Enter Nashi. Nashi has been aimless since the election of Dmitry Medvedev. With “colored revolution” vanquished, a number of its chapters liquidated, and little need for mass street protests, the kids in Nashi don’t know what to do with themselves. They purport to have all sorts of programs to train the next generation of Putinistas, but none of that makes the headlines in the Russian or international press. This doesn’t mean that Nashi hasn’t found a niche in the Medvedevian Thaw. Every generation needs a war, and if you can’t provide a real one, then a virtual one will just have to suffice. Taking the “anti-fascist” part of their name waaay to seriously, Nashi has decided that anything that criticizes the integrity of Soviet past and the Russian present is “fascism.” So Nashi’s activities over the last several months have focused on publicity stunts to unmask Russia’s internal enemies supported by the “fascist” West.
As soon as Nashi joined the fray, what was already a political farce quickly turned into tragedy. Soon after Prodabinek’s diatribe hit runet, Nashi began mobilizing its apparatus of outrage. Members began pickets outside of Prodrabinek’s apartment, released his phone number and address on the internet, and vowed to run him out of the country. According to Nashi’s GenSek, Nikita Borovikov, all these actions are “of the most democratic in nature.”
Fearing for his life, Probrabinek went into hiding. Not because of Nashi, whose actions he considers a “propaganda stunt” and an “imitation of public outrage” (which it is), but because of “information from reliable sources” that “serious people” want him taken care of. That is “taking care of” in the bullet-in-head sense of the phrase.
More outrage ensued. Ezhdnevnyi zhurnal began an online petition in support of Prodrabinek, which now sports over 3000 signatures, a virtual who’s who of the Russian liberal intelligentsia. Not to be outdone, Nashi claims to have over 5000 signatures against Prodrabinek.
I just have to ask a number of questions. Are you kidding me? Hiding? Is this a joke? You do know that this is all because of a shashlik joint? Do you? Someone please tell me that this is part of some Russian version of Punk’d. Because if this is real then someone call Dr. Phil to mediate between the vets, Prodrabinek, and Nashi. There is a little to much of the “talk to the hand ’cause the face don’t understand” going on.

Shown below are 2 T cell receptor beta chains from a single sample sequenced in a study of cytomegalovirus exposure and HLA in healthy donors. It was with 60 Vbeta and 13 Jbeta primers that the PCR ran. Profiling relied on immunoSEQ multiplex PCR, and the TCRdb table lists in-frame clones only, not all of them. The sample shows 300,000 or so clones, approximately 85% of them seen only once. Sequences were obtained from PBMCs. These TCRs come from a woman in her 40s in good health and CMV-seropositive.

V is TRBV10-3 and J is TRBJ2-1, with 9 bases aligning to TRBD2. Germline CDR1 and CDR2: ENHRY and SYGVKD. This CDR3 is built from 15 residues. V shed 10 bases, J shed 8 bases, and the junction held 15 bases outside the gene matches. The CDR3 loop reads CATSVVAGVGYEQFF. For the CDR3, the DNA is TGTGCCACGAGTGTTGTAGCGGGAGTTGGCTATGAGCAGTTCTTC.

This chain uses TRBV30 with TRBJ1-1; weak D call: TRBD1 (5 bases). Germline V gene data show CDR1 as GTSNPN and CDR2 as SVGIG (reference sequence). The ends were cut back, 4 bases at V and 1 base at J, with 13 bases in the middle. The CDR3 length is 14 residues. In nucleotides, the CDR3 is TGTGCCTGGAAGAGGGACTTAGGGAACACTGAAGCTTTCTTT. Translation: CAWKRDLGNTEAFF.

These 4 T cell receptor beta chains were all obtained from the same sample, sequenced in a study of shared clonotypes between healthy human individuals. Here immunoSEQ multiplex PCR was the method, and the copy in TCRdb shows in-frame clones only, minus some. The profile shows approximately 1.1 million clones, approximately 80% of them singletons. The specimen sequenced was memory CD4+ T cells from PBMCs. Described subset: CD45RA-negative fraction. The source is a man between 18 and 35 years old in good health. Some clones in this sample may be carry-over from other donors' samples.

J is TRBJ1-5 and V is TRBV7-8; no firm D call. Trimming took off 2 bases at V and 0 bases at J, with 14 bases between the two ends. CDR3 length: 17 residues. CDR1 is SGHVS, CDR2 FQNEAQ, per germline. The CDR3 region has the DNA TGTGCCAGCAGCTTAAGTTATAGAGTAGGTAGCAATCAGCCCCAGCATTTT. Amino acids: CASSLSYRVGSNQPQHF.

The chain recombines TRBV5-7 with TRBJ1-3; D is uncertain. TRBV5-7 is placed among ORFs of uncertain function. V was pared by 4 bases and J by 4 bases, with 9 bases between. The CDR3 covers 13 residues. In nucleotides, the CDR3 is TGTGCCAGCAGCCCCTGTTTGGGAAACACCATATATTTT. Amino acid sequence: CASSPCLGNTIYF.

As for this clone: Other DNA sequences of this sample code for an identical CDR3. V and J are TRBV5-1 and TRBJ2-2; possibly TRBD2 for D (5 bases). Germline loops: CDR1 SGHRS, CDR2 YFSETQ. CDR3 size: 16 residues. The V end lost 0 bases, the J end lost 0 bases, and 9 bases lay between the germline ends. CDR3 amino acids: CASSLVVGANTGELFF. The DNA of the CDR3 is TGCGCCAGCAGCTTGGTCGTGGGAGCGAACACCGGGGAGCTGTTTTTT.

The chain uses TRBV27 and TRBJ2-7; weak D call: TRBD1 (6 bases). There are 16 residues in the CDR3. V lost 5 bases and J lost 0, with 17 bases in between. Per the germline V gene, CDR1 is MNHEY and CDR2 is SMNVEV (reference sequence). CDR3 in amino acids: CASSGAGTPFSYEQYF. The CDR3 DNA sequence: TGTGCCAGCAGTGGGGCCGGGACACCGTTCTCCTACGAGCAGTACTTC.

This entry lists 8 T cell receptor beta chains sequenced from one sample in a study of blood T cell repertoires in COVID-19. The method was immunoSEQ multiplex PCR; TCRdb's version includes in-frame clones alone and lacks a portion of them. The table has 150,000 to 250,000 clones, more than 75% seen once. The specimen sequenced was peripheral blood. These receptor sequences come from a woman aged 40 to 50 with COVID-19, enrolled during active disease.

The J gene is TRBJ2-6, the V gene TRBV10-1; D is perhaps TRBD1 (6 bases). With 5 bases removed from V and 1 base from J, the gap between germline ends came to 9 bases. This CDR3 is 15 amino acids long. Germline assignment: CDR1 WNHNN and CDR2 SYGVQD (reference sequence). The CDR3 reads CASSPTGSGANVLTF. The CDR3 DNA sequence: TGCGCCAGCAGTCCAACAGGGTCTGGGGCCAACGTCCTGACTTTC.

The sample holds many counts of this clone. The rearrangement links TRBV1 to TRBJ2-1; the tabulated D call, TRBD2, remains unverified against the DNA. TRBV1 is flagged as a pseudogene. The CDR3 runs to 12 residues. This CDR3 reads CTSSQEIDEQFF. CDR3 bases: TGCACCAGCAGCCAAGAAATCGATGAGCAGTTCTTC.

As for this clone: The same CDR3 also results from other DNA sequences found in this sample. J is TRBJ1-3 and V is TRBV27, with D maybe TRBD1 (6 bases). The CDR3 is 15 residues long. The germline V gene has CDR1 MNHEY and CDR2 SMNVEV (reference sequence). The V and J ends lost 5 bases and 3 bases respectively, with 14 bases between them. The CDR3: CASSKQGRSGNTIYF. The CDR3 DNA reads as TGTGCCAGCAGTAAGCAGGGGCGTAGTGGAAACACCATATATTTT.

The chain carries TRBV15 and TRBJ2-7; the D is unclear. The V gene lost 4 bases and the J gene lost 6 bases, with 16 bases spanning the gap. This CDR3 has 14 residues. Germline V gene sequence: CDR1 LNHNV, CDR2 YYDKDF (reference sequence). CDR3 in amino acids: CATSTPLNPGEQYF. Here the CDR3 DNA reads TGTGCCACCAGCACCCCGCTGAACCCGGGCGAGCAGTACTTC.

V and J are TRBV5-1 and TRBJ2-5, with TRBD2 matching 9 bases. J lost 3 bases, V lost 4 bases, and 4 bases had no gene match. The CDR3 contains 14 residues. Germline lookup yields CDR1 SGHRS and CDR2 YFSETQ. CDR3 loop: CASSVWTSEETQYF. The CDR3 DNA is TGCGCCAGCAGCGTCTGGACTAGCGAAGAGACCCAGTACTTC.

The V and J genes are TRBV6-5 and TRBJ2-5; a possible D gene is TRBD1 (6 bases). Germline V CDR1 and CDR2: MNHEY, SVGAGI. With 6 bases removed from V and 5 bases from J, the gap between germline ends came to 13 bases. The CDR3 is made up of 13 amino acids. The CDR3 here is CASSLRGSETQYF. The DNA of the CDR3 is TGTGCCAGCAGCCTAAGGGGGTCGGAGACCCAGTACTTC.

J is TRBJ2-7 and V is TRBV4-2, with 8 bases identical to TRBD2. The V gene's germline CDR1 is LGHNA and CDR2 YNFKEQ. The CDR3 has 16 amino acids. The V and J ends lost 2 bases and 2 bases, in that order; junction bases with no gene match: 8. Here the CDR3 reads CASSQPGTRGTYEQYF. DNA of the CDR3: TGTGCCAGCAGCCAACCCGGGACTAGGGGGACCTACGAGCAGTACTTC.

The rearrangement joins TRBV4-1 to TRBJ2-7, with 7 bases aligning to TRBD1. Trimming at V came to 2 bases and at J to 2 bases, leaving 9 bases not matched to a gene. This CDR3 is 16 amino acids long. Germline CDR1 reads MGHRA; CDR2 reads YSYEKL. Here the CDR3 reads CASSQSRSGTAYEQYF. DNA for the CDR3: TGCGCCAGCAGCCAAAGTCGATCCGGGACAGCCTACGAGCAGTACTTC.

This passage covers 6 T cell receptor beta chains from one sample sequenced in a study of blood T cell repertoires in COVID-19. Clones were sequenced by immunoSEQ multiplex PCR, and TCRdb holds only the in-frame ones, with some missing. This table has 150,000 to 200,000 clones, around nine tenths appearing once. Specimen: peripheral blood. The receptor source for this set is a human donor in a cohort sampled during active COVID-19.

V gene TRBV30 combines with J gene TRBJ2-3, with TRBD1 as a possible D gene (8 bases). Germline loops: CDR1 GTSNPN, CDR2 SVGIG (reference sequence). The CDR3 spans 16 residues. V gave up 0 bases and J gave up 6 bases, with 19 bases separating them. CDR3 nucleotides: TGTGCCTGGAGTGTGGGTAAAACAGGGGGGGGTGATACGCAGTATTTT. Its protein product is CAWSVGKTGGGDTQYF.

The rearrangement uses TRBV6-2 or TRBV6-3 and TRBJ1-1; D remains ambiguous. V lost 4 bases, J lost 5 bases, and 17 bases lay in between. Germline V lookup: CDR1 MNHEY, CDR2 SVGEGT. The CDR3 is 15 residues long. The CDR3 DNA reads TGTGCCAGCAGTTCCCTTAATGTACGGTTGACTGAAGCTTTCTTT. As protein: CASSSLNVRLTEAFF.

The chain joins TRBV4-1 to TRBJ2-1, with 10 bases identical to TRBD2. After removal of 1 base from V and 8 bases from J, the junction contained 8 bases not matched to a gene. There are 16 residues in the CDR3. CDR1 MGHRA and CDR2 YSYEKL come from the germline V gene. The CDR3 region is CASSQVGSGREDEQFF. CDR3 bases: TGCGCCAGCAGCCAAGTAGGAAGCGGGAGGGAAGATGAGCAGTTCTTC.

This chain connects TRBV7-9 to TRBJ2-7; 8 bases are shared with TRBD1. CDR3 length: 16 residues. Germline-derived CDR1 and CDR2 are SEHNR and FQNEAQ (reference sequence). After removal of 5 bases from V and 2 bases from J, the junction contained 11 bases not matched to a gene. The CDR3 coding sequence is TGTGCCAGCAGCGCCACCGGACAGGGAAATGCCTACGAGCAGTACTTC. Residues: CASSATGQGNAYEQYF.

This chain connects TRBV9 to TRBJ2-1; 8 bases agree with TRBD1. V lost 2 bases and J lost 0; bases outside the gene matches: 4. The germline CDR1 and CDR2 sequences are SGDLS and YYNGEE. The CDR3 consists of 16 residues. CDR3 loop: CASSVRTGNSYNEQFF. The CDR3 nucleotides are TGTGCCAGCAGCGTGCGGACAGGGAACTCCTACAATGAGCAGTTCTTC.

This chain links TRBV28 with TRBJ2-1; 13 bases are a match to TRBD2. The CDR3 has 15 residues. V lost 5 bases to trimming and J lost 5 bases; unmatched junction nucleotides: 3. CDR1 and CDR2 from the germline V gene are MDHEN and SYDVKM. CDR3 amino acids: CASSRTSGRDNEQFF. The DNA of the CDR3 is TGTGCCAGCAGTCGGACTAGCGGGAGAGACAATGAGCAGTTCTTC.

But apparently it is real or at least appears real enough. And always ready to jump on the latest scandal in Russia, the Western media and rights groups have hitched a ride on the outrage express. The Committee for the Protection of Journalists released a statement calling for an end to the harassment of and for the protection of Prodrabinek. Even the French Foreign Minister Bernard Kouchner “contacted the relevant authorities to make sure [Prodrabinek] is safe.”
All for the name of a kebab restaurant.
But this is what passes for small-p politics in Russia. A bad joke produces outrage, which in the end exposes what utter jokes Russia’s liberals and Nashi really are. And the joke isn’t funny any more as the great Morrissey once sang. Because for Russians like the 27,600 AvtoVAZ workers in Togliatti waiting for their pink slips, the message is clear: Russia’s liberals and Nashi don’t care about you. Not when there are kebab restaurants and Soviet pride to defend.Post Views: 263
By Sean — 6 years ago
There’s a lot of ways to measure the economic health of a country: per capita income, wealth, inequality, employment, poverty level, etc. The list is virtually endless. Another way is by measuring the average amount of meat a person consumes. Yes, meat, that juicy, protein filled delight, the consumption of which is a testament to people literally living off the fat of the land. Sure meat consumption can’t be reduced to wealth. A lot of other factors go into it too–culinary culture, religion, geographic location, climate, to name a few. Still per capita meat consumption statistics do seem to correlate to a population’s economic status.
Slon.ru reports that yearly per capita meat consumption in Russia is 63 kilograms per person. A respectable number compared to the rest of the world, but a good 40 to 50 kilos behind other meat-centric peoples like the Americans and Western Europeans. But where Russia’s carnivorousness places in global statistics isn’t the real point. What’s more revealing is how they compare to past Russian consumption.
As Slon.ru notes, the Putin years have witnessed a meat boom. In 1999, Russians consumed an average 41 kilos of flesh a year. That has shot up by 20 kilos in the last ten years. In this sense, whatever one says about Putin, he has brought home the bacon. Nevertheless, there are important regional differences. Assuming that the statistics collected by the Ministry of Health approach an accurate estimate, regional difference can be quite stark. For example, a person devours 99 kilos of meat in Kalmykia, while only 31 kilos in Dagestan. Or while the Ministry of Health says that the normal consumption of meat is 70-75 kilos a year, only 16 Russian provinces meet this norm. Only four regions average more than 80 kilos: Kalmykia, Moscow province, Yakutia, and Sakhalin. Slon.ru has provided a province by province breakdown.
The statistic that I find most interesting, and revealing about post-Soviet Russia is that while meat consumption has increased dramatically over the last ten years, it still falls short of the USSR peak of 69 kilos in 1989. A few other interesting things to note are that meat consumption rose a dramatic 10 kilos from 1985-1989, the perestroika years. Also, there were no statistics between 1989-1995, a sure indicator of the collapse of the Russian state. But when measurement of meat was resumed in 1995, consumption had plummeted to 50 kilos per person. It bottomed out in 1999, after the Russian economy crashed and burned, to around 41 kilos. Finally, meat consumption leveled off in 2008 when the economic crisis hit Russia, but began to rise a year later suggesting a strong recovery on an everyday level.
And this is what I find so revealing about these statistics on meat consumption: they paint a picture of how the average Russian experiences the economy on an everyday level. In a world where we are fed abstract figures about GDP, stock market percentages, or monetary rates, the stats on meat are refreshing because they return the economy to where it matters most: people’s bellies.Post Views: 923